Friday, November 30th, 2018 at 8:29 a.m. is a day and time I won’t forget. A day I will remember for the rest of my life. I will talk about it, reminisce about it, and definitely recall how much anxiety it brought to everyone’s lives here in Anchorage and the surrounding communities [Eagle River, The Valley (Wasilla, Palmer, Butte), Willow, Houston, Big Lake, Girdwood, and probably others I am leaving out].
I had gone for a 7 mile run that morning, and returned home at 8:00 a.m. Just enough time to exchange a few words with Craig, trade off parenting duties, and say good-bye before he headed out the door for work around 8:15 a.m.
Cullen was eating breakfast in the kitchen, I was picking up the upstairs–making the beds, putting things away, and then I came down stairs at 8:29 a.m. I was walking back into the kitchen to start my own breakfast when the shaking started.
We get earthquakes fairly often here in Anchorage–at least 5-6 that we feel each year. Sometimes they feel like two tectonics plates slamming into one another, other times it feels like one slips under the other, and most times the ground feels like it shakes back and forth as if you are a characters in a snow globe.
This earthquake started out fairly strong and built quickly. I immediately grabbed Cullen and sat down on the floor with him in my lap. It was so strong that I wouldn’t have been able to stand. I blanked out on what to do, so I sat in an arched walkway between our kitchen and hallway, which is actually right under the stairs. I don’t even remember thinking much while the earthquake was happening. Some people said they thought their house was going to collapse, others thought of loved ones or said prayer, I was a a deer in headlights–nothing ran through my mind. I remember seeing the lights above my kitchen sink that are suspended by cords sway back and forth, and I saw things start to fall, but I was in complete shock of what was going on. Sadie, our dog, was right by me the entire time as well. She was more scared than Cullen, I think.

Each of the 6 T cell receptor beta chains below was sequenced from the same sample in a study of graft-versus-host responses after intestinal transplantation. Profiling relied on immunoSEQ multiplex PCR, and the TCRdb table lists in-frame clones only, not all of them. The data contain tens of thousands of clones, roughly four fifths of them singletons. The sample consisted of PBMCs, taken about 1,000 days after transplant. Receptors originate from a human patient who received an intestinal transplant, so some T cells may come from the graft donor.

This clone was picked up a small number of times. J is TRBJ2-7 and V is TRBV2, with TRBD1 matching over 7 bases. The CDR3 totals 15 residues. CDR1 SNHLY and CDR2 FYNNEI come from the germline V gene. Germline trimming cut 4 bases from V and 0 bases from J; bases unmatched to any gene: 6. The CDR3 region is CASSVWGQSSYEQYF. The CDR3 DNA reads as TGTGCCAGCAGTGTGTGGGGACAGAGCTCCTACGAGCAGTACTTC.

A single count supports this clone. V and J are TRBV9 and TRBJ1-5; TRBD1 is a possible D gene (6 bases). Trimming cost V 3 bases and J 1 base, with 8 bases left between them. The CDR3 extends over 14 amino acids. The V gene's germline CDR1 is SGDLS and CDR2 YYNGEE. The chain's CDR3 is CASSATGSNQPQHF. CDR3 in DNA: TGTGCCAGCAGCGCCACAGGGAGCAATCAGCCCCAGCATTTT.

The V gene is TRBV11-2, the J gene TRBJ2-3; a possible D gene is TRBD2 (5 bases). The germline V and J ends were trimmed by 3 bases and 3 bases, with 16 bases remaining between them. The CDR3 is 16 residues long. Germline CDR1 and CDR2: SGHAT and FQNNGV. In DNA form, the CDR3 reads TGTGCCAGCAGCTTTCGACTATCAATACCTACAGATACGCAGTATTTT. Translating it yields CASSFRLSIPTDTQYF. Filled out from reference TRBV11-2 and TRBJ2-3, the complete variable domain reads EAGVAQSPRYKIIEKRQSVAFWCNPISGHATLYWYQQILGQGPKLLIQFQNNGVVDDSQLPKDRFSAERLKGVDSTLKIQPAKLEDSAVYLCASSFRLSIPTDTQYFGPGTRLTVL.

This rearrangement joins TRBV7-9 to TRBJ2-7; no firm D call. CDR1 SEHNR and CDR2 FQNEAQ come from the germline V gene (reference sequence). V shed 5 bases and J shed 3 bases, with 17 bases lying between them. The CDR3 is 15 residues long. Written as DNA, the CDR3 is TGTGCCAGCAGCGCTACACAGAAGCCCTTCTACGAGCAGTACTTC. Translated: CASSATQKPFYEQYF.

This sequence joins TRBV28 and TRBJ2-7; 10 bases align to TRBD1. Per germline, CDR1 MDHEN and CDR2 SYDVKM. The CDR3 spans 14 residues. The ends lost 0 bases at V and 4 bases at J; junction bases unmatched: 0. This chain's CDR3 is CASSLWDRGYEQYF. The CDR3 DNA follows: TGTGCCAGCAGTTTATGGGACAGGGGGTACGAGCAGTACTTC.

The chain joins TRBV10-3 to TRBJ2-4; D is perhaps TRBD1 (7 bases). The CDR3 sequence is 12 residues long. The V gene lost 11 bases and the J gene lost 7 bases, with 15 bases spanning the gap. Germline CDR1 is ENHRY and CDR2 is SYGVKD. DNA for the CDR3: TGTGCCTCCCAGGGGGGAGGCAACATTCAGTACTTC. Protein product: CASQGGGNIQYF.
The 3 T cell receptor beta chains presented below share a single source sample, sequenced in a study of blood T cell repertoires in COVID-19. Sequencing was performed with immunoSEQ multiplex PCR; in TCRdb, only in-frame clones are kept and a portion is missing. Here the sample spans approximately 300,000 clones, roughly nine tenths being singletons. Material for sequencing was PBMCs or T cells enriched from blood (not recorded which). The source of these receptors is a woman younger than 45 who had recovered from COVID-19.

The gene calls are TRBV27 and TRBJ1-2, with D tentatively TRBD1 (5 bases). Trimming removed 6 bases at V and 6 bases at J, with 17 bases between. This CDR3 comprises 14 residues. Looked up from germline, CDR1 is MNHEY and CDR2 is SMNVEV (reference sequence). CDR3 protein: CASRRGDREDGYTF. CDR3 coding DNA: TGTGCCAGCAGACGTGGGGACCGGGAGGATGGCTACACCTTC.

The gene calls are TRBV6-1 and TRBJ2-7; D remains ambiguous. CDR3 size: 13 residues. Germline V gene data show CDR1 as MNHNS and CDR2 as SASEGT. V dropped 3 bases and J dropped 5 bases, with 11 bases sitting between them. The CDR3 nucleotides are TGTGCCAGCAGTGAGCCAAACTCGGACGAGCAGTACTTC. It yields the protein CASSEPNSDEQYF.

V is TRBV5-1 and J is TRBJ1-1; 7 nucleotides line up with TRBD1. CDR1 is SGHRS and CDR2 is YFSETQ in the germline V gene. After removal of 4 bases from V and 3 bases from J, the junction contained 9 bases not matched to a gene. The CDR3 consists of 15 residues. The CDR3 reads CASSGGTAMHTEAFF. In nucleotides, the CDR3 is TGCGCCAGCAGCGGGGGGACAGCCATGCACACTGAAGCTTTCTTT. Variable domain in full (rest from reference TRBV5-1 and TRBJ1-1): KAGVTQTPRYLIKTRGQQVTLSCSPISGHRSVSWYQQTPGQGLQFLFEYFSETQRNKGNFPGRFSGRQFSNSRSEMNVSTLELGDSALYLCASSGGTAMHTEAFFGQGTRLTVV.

As soon as the rumbling stopped, I got a call from Craig asking if we were okay. I said we were, and he quickly hung up because he had employees calling him. I stood up with Cullen, and the first thing we saw broken was a crystal bowl of money that I had collected over the years of running. Tears started to well up in Cullen’s eyes when he saw the broken pieces. I thought he was upset about the broken glass bowl, but he was actually sad because he thought the money was damaged and we wouldn’t be able to use it anymore. I explained that the money would be okay, and we would still be able to use it.
Cullen seemed a little scared and shaken, but I did my best to remain calm even though my heart was racing. I called my sister right away to tell her what happened, but she didn’t pick up, so we walked around the rest of the house assessing the damage and taking pictures. When we walked into the living room, I saw all of the items fell off the fire place mantel and another glass decor item had broken along with a fake succulent plant. This was the worst area, but it was in no way nearly as bad as many other’s homes.